Opinion: Most Americans Have a Misunderstanding of “Separation Of Church And State”
There is an unfortunate trend in America today toward the belief that religion and politics are two separate entities that can’t intersect. Often, people interpret Thomas Jefferson’s use of the phrase “separation of church and state” to mean that religion shouldn’t influence one’s political decisions or that religion should not impact the views of those in office.
As Christians, we should be alarmed by this misinterpretation because if our faith is the foundation of who we are, it should influence every aspect of our lives, including our politics.
For Christians to be bold in their values and dispute the idea that religion shouldn’t play a role in politics, we need to get one thing straight: the real meaning of “separation of church and state.”
The origin of the expression “separation of church and state” is found in a letter from Thomas Jefferson written to the Danbury Baptist Association in 1802. The Danbury Baptist Association had written a letter to the president voicing their concern that their state constitution lacked specific protections of religious freedom.
The Danbury Baptists wrote in the letter, “what religious privileges we enjoy (as a minor part of the State) we enjoy as favors granted, and not as inalienable rights. And these favors we receive at the expense of such degrading acknowledgments, as are inconsistent with the rights of freemen.”
Jefferson responded to the Danbury Baptists by referencing the Establishment Clause and Free Exercise Clause of the First Amendment.
“I contemplate with sovereign reverence that act of the whole American people which declared that their legislature should ‘make no law respecting an establishment of religion, or prohibiting the free exercise thereof,’ thus building a wall of separation between Church and State,” Jefferson said.
The metaphor of a “wall of separation” was not intended to say that religion should not influence opinion on government issues. Rather, it was used to affirm free religious practice for citizens.
With this in mind, Christians should have courage to be bold in their faith. This means being a pillar of light in the spheres of influence God has entrusted them with and allow the truth of the Bible to guide their daily and political decision making. The “wall of separation” is to keep the government from influencing our religious practice, not to keep our personal religious values separate from who we vote for and what issues we stand for and against.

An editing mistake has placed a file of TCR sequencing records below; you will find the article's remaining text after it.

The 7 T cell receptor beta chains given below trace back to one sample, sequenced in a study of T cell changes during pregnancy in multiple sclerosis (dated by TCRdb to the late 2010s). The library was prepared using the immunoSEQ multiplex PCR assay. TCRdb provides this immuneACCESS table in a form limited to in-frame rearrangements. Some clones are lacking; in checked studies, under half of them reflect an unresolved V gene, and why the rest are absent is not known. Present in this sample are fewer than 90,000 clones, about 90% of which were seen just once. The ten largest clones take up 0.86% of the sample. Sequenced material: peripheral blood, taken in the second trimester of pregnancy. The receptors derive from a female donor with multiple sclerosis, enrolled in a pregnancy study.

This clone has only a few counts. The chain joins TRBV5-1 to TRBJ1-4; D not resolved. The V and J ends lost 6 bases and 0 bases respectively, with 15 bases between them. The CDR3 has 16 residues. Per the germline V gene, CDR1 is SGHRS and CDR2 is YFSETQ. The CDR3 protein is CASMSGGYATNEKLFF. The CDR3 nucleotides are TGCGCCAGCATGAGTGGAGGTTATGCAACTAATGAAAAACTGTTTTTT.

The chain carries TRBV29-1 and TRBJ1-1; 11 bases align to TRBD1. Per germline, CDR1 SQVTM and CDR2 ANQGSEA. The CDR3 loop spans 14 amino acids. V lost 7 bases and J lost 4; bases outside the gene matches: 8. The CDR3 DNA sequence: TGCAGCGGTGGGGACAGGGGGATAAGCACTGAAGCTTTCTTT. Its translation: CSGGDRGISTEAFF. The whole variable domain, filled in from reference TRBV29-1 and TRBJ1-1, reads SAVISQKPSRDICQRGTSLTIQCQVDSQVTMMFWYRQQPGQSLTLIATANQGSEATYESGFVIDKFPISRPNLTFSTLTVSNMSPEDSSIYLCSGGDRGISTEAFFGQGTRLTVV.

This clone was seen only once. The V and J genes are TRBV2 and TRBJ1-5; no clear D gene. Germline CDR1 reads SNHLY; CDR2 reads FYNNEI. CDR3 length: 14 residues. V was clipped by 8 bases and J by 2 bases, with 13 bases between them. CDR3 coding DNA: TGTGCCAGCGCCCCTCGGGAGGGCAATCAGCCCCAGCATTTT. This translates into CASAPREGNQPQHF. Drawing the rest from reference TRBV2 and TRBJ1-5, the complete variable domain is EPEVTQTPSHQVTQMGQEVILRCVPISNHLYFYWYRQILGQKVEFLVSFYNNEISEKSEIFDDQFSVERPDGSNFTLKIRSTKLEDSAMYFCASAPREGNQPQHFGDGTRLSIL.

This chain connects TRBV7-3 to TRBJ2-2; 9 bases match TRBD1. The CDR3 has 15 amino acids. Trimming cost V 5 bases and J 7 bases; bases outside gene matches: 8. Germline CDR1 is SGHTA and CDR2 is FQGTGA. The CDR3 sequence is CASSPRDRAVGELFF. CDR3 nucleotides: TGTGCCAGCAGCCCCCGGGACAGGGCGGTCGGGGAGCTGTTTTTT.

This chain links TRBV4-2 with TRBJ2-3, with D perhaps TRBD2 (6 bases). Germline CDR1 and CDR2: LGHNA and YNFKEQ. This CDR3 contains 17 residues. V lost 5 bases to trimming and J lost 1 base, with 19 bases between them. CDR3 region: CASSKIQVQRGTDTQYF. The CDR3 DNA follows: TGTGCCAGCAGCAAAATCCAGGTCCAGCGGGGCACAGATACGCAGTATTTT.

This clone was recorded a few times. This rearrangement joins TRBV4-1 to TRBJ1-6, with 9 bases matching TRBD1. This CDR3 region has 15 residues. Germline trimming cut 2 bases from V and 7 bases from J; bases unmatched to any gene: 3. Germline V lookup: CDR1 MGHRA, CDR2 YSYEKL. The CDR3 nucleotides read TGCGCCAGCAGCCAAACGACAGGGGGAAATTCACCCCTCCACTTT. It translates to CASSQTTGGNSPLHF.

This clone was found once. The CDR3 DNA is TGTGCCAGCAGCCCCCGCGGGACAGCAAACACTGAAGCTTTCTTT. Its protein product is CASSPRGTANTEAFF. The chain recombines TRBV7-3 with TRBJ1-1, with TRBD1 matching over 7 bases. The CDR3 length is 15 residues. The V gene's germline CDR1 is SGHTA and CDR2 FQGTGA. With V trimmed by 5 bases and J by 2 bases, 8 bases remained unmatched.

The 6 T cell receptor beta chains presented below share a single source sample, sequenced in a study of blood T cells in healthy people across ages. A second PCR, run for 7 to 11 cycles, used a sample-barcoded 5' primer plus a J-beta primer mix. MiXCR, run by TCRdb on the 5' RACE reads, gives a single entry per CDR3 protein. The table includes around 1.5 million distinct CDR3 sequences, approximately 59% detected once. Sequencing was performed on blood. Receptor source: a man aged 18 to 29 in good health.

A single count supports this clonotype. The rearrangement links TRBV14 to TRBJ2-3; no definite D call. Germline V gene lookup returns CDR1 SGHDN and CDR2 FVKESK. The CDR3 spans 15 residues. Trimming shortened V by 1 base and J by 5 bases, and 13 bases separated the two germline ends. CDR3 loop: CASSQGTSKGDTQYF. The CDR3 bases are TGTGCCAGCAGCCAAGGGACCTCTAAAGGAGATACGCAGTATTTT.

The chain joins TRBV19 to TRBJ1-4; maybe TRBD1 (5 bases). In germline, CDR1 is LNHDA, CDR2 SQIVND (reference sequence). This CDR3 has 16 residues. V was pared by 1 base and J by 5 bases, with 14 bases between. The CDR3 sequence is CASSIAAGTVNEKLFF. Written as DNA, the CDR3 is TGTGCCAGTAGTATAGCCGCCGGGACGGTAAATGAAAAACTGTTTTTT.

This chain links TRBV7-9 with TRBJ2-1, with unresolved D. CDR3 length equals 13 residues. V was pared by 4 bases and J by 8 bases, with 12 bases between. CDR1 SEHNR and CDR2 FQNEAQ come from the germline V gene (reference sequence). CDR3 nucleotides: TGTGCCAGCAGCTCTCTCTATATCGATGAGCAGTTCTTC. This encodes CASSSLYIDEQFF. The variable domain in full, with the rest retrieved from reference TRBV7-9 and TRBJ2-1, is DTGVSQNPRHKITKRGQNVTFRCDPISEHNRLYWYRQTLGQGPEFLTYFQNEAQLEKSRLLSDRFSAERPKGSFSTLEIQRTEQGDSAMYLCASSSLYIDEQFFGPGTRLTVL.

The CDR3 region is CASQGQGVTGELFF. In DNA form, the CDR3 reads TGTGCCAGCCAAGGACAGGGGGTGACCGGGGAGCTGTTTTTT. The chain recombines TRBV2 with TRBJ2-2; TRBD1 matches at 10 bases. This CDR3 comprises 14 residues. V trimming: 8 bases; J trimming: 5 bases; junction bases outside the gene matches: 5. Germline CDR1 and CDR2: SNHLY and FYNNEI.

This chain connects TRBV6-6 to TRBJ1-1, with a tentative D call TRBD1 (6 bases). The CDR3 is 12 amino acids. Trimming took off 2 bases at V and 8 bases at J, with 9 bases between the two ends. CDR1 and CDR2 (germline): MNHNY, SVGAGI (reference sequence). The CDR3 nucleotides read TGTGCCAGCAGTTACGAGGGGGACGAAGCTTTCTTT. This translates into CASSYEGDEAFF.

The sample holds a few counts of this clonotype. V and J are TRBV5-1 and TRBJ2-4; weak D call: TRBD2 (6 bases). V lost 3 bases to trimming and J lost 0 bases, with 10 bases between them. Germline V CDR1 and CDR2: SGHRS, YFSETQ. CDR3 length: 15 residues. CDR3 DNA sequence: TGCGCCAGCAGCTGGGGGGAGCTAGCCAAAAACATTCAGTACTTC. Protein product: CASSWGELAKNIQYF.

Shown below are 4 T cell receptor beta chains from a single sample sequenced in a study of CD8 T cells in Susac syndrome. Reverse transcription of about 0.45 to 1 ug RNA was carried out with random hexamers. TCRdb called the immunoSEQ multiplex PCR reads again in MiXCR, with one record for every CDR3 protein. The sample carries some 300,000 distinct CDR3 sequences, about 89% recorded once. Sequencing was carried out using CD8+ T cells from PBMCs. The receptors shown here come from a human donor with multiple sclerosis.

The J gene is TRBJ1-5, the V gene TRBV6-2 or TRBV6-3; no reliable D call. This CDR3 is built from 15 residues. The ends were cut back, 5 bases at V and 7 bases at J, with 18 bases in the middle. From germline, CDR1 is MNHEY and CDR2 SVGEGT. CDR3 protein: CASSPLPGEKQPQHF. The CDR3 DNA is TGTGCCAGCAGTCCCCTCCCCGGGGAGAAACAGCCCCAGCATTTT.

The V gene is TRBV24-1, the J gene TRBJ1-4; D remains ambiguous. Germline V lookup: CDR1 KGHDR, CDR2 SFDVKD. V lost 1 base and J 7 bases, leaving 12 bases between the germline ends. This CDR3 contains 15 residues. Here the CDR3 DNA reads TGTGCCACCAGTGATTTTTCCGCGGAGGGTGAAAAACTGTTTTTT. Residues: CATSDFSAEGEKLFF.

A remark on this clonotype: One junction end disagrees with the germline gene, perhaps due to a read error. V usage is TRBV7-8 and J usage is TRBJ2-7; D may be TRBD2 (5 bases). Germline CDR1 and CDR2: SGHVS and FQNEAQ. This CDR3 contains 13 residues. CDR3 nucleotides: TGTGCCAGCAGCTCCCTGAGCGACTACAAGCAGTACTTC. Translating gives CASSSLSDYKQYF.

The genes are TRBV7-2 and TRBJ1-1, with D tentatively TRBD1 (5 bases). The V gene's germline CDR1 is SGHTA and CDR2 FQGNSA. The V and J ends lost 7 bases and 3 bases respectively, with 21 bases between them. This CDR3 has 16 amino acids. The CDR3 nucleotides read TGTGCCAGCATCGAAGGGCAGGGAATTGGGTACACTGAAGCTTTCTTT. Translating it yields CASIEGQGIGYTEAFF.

A prime example of someone who boldly lives out their Christian faith in public service and the political realm is former Secretary of State Mike Pompeo. I was encouraged during an interview at 2021 CPAC that his Christian faith guided him in every decision that he made as Secretary of State.
“It undergirds everything that I do – I was America’s Secretary of State, my oath was to defend the U.S. Constitution, people of all faiths but I also looked at everything from a Christian viewpoint.” Pompeo said. “That’s who I am, that’s my grounding, it’s my center point. So, it impacted every single decision that I made, there’s no doubt about that.”
Christians do have a place in politics, and we need courageous followers of Christ to speak up and to be in office now more than ever. Religious devotion should be an admirable trait as it shows that a person has moral and ethical grounding.
“Most people will see it and will say, ‘that is a person who has principle and faith’ and they will admire you for that, whether they are a Christian or not,” Pompeo said.
As Christians, the absolute truth of the Bible, Christ’s example and the guidance of the Holy Spirit must be our foundation and should be evident in our political views. Christians are called to be the light of the world, the salt of the earth and to speak the truth of the Bible in love.
Pompeo’s advises a bold and kind rhetoric in how we talk about Jesus.
“If you’re kind, this is where happy warriors succeed, right. We do it with a smile, we don’t do it out of anger, we don’t do it with a harsh tone, but we are clear about who we are,” Pompeo said.
In a country that is inching closer and closer to post modernity and during a time where division tends to define our country, we need the message of Christ more than ever and we need bold and kind Christ followers to keep the faith and fight the good fight.
Pompeo’s theme of being a happy warrior was reflected in a conversation I had with Texas Senator Ted Cruz at CPAC. Cruz also reiterated a refreshing and powerful perspective to me, illuminating the importance of standing firm in your beliefs.
“Remember what you believe and why, defend liberty, and do it with a smile,” Cruz said. “The great thing about eternal truths, they’re always true. Be a winsome, joyful, happy warrior. It’s a powerful thing.”
Mia Nelson is the Asst. News Editor. View her LinkedIn profile here.